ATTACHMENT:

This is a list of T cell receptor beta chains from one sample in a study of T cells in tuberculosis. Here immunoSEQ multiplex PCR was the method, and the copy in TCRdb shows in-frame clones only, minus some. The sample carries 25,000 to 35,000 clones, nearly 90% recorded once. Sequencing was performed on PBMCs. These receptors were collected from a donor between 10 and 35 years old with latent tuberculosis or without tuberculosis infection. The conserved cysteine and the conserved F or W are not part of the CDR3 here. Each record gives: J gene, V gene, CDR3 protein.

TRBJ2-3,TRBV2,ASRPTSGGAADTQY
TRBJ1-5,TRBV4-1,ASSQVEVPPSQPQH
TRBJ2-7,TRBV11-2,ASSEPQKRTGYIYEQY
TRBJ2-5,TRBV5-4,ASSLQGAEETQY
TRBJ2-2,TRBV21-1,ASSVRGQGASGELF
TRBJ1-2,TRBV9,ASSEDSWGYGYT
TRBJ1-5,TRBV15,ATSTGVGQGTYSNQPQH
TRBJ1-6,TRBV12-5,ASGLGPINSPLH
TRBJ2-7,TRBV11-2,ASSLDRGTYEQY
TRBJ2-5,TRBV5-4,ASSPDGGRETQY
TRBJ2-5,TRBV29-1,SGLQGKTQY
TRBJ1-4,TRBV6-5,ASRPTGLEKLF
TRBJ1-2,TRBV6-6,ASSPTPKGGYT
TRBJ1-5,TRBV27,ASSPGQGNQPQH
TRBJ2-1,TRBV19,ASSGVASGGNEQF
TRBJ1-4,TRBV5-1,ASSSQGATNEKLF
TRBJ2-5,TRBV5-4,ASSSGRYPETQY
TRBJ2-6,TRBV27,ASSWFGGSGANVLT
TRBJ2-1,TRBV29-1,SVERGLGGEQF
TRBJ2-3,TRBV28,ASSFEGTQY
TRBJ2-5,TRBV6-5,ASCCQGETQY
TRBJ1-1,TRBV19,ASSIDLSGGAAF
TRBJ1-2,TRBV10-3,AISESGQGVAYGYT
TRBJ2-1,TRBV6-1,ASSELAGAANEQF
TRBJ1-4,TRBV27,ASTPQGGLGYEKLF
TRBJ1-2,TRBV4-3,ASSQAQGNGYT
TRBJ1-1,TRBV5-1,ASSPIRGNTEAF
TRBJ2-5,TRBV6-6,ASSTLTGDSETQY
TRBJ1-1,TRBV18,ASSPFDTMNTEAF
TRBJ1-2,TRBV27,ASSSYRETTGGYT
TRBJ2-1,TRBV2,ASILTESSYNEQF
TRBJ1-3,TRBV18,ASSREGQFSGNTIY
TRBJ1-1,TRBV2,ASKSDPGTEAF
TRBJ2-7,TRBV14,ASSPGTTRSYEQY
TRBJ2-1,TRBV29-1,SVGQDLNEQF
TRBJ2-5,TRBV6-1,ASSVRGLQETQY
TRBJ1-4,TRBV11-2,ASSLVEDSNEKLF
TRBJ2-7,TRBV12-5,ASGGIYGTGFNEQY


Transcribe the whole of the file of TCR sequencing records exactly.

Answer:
This is a list of T cell receptor beta chains from one sample in a study of T cells in tuberculosis. Here immunoSEQ multiplex PCR was the method, and the copy in TCRdb shows in-frame clones only, minus some. The sample carries 25,000 to 35,000 clones, nearly 90% recorded once. Sequencing was performed on PBMCs. These receptors were collected from a donor between 10 and 35 years old with latent tuberculosis or without tuberculosis infection. The conserved cysteine and the conserved F or W are not part of the CDR3 here. Each record gives: J gene, V gene, CDR3 protein.

TRBJ2-3,TRBV2,ASRPTSGGAADTQY
TRBJ1-5,TRBV4-1,ASSQVEVPPSQPQH
TRBJ2-7,TRBV11-2,ASSEPQKRTGYIYEQY
TRBJ2-5,TRBV5-4,ASSLQGAEETQY
TRBJ2-2,TRBV21-1,ASSVRGQGASGELF
TRBJ1-2,TRBV9,ASSEDSWGYGYT
TRBJ1-5,TRBV15,ATSTGVGQGTYSNQPQH
TRBJ1-6,TRBV12-5,ASGLGPINSPLH
TRBJ2-7,TRBV11-2,ASSLDRGTYEQY
TRBJ2-5,TRBV5-4,ASSPDGGRETQY
TRBJ2-5,TRBV29-1,SGLQGKTQY
TRBJ1-4,TRBV6-5,ASRPTGLEKLF
TRBJ1-2,TRBV6-6,ASSPTPKGGYT
TRBJ1-5,TRBV27,ASSPGQGNQPQH
TRBJ2-1,TRBV19,ASSGVASGGNEQF
TRBJ1-4,TRBV5-1,ASSSQGATNEKLF
TRBJ2-5,TRBV5-4,ASSSGRYPETQY
TRBJ2-6,TRBV27,ASSWFGGSGANVLT
TRBJ2-1,TRBV29-1,SVERGLGGEQF
TRBJ2-3,TRBV28,ASSFEGTQY
TRBJ2-5,TRBV6-5,ASCCQGETQY
TRBJ1-1,TRBV19,ASSIDLSGGAAF
TRBJ1-2,TRBV10-3,AISESGQGVAYGYT
TRBJ2-1,TRBV6-1,ASSELAGAANEQF
TRBJ1-4,TRBV27,ASTPQGGLGYEKLF
TRBJ1-2,TRBV4-3,ASSQAQGNGYT
TRBJ1-1,TRBV5-1,ASSPIRGNTEAF
TRBJ2-5,TRBV6-6,ASSTLTGDSETQY
TRBJ1-1,TRBV18,ASSPFDTMNTEAF
TRBJ1-2,TRBV27,ASSSYRETTGGYT
TRBJ2-1,TRBV2,ASILTESSYNEQF
TRBJ1-3,TRBV18,ASSREGQFSGNTIY
TRBJ1-1,TRBV2,ASKSDPGTEAF
TRBJ2-7,TRBV14,ASSPGTTRSYEQY
TRBJ2-1,TRBV29-1,SVGQDLNEQF
TRBJ2-5,TRBV6-1,ASSVRGLQETQY
TRBJ1-4,TRBV11-2,ASSLVEDSNEKLF
TRBJ2-7,TRBV12-5,ASGGIYGTGFNEQY